15. Tosco received, again by mail without any accompanying document, a second letter of credit designated as "irrevocable letter of credit letter number 105" dated May 14, 1980, again on Bank of Clarksville stationery and again bearing the signature, on behalf of the Bank of Clarksville, of Ken Atkins, Vice President and Cashier. This letter of credit was to terminate on May 14, 1981. (The May 14, 1980 letter of credit is attached hereto as Appendix A).

21

16. Upon receipt of the second letter of credit, Tosco continued to make sales to Lankford on the open account basis.

22

17. Lankford Corporation paid its account regularly until early January, 1981.

23

18. In early January 1981, checks drawn by Lankford Corporation on the Bank of Clarksville were returned by the bank to Tosco unpaid by reason of insufficient funds.

24

19. On January 9, 1981, Ken Atkins called Little, informed him that the checks would be paid, told him that he had been unaware of the dishonor, but that had he been, the checks would have been paid. Cashier's checks were then sent by the Bank of Clarksville to Tosco to cover the overdrafted amounts.

25

20. Tosco then put Lankford Corporation back on a cashier's check basis the latter part of January, 1981. On January 21, 1981, Little got another call from Atkins asking him to "open Lankford back up." At this time, the indebtedness of Lankford Corporation was in the amount of $109,175.67, which represented sales to Lankford Corporation made by Tosco between January 12, 1981 and January 21, 1981 (Exhibit 9). There was no discussion of the letter of credit.

26

On May 6, 1981, having failed to collect from Lankford for its debt, Tosco drew a draft to be presented to the Bank of Clarksville pursuant to letter of Credit No. 105 in the amount of $109,175.67.

27

The draft, and a document of transmittal, a statement of Lankford Corporation account certified as correct, and a copy of the letter of credit of May 14, 1980 were sent by mail by the Exchange Bank and Trust Company of Eldorado, Arkansas to the Bank of Clarksville. The draft had been endorsed "For Deposit Only Prior Endorsement Guaranteed Tosco Corporation Lion Oil Division Acct. No. 15-221-5." In addition, it bore the endorsement "Pay to the Order of any Bank, Banker or Trust Co. All Prior Endorsements Guaranteed May 6, 1981, the Exchange Bank and Trust Company, Eldorado, Arkansas."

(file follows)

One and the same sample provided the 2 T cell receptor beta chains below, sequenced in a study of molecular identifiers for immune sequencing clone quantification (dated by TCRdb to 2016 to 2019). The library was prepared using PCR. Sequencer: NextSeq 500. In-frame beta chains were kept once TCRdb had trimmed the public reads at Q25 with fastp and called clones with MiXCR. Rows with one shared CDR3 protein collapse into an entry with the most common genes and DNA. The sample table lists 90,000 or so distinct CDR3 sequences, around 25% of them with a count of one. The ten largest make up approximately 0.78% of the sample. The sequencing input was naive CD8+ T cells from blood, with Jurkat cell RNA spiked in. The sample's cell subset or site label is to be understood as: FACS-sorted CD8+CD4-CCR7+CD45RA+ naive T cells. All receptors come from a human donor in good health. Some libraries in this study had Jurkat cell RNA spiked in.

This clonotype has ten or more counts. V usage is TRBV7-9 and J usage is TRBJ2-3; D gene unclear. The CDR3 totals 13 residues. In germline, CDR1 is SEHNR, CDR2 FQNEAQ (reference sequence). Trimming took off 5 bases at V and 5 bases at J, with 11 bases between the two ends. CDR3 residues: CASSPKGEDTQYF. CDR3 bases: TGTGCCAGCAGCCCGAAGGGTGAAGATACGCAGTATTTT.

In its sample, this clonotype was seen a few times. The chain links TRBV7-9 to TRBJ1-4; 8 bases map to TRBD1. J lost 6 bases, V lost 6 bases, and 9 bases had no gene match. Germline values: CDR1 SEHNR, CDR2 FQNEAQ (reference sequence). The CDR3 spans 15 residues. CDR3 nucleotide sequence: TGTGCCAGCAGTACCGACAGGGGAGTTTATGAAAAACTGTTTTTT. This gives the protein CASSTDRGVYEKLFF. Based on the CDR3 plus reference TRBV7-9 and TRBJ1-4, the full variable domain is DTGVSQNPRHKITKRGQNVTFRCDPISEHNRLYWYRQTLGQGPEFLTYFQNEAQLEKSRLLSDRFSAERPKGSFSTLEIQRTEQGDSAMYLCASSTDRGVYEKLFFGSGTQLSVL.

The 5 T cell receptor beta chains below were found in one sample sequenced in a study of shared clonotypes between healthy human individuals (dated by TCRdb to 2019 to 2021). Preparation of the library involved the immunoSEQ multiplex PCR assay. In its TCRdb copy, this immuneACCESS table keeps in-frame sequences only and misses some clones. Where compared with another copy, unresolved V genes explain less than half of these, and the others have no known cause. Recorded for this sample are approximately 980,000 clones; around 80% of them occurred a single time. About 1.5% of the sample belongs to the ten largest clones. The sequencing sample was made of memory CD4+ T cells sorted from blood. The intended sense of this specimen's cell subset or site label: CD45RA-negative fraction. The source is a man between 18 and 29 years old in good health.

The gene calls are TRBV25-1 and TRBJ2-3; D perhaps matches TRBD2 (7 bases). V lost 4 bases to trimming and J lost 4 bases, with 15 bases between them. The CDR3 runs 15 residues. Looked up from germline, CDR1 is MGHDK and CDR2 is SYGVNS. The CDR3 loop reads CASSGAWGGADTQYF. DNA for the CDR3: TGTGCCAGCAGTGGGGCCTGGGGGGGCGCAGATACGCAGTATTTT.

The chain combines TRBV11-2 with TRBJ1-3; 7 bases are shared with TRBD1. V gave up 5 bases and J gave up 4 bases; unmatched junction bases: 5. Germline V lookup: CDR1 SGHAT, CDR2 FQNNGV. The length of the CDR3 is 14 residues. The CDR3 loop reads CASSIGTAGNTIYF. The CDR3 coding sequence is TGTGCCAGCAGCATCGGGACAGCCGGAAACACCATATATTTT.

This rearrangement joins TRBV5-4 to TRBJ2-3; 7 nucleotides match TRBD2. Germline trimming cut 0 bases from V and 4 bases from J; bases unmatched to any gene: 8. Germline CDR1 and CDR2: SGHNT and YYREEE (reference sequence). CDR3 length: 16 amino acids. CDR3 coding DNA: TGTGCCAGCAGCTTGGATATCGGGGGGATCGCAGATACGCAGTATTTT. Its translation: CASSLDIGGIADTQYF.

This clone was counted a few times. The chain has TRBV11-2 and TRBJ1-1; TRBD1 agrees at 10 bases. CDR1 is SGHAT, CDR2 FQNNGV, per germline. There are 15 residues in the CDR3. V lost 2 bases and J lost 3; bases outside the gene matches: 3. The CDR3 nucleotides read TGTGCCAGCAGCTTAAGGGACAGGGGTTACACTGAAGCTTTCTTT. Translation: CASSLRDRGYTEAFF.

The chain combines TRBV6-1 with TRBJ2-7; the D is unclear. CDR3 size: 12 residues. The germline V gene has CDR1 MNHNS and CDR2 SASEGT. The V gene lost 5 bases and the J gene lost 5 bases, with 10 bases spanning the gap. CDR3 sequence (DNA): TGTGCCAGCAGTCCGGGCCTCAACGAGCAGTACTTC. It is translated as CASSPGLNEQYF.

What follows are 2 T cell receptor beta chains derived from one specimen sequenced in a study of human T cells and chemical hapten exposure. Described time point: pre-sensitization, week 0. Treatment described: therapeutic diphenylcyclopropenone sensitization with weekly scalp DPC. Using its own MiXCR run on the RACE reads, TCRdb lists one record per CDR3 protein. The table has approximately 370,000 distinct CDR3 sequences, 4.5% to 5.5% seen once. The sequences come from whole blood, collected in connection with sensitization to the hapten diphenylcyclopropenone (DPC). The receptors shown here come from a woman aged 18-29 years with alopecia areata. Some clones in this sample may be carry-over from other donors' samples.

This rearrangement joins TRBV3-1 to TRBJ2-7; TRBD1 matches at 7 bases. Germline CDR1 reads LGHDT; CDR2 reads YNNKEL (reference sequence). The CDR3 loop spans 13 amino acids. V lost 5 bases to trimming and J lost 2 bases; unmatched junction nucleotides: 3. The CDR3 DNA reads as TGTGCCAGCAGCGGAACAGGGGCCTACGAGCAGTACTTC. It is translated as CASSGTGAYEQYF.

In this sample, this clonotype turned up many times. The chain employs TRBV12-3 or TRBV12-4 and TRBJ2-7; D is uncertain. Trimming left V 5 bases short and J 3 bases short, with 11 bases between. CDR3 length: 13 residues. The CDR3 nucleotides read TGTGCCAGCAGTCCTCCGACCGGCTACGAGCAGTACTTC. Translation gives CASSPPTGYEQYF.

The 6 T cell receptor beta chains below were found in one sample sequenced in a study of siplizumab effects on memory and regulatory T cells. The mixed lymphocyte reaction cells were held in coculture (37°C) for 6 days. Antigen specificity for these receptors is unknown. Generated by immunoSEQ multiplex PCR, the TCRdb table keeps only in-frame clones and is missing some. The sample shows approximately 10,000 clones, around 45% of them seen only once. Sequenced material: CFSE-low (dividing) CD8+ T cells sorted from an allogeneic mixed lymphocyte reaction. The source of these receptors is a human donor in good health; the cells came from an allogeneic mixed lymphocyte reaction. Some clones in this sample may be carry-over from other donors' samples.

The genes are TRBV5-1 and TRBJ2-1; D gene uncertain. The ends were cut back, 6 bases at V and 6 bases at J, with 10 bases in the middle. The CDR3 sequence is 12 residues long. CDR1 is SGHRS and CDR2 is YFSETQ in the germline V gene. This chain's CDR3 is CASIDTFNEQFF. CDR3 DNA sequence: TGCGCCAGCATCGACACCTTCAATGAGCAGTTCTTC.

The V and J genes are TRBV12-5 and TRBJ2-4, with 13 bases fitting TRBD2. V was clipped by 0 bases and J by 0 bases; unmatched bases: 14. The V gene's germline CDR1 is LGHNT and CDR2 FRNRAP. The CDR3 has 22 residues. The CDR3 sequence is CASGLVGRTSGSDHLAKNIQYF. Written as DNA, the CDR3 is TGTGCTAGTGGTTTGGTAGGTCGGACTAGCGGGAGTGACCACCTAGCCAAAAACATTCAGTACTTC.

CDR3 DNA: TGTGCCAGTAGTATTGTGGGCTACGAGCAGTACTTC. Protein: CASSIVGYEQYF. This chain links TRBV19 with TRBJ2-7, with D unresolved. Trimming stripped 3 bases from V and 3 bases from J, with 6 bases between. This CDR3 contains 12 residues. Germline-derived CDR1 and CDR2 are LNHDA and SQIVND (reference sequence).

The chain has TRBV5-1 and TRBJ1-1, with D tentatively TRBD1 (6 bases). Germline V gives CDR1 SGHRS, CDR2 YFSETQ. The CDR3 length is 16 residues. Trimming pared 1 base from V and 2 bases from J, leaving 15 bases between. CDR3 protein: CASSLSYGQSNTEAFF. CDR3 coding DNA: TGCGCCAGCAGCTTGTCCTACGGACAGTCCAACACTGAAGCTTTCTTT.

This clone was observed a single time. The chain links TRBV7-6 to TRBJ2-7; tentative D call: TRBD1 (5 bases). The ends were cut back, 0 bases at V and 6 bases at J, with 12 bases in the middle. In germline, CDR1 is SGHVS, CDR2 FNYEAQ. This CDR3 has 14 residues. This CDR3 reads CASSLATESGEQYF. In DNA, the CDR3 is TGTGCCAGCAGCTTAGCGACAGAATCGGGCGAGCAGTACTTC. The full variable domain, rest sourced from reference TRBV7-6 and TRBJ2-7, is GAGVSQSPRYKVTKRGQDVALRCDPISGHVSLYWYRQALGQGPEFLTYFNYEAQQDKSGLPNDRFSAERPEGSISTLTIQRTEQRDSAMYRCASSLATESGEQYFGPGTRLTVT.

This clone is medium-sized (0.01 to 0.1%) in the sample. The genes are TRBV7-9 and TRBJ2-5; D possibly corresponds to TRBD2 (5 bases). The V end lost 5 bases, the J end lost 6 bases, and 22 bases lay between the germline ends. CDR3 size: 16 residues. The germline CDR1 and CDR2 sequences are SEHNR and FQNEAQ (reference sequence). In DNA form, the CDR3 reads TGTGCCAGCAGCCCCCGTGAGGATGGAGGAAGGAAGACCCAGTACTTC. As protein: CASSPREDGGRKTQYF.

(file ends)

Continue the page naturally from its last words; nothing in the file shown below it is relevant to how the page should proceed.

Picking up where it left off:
28

The documents were received at the Bank of Clarksville by Myers Jones, President, after business hours on May 8, 1981. After consulting with Frank Woods, Director and Chairman of the Executive Committee, Jones decided not to honor the draft.

29

The district court found that prior to the time the Tosco draft was received on May 8, 1981, neither Jones nor any other bank officer was aware of the existence of Letter of Credit No. 105. There was no record of the Bank of Clarksville's having issued that letter of credit nor was it registered in the ledger where letters of credit were supposed to be registered.

30

The draft was returned unpaid by the Bank of Clarksville to the Exchange Bank and Trust Company of Eldorado, Arkansas, where it was received on May 15, 1981. The Bank of Clarksville never contacted Tosco prior to the expiration date of the letter of credit, or thereafter, to inform Tosco of its dishonor or to request any further information about the draft or letter of credit.

31

As a result of the dishonor, Tosco brought the instant action for wrongful dishonor. At trial, the Bank of Clarksville raised essentially three defenses to plaintiff's allegations. First, it contended that the draft presented by Tosco did not comply strictly with the conditions stated in the purported letter of credit, and therefore dishonor was proper. Second, the Bank asserted that the actions of Ken Atkins exceeded his authority as an agent of the Bank, and therefore his actions were not sufficient to bind the Bank. In addition, the Bank contended that Tosco acted in a manner that was not commercially reasonable in believing that Atkins was acting within the scope of his authority.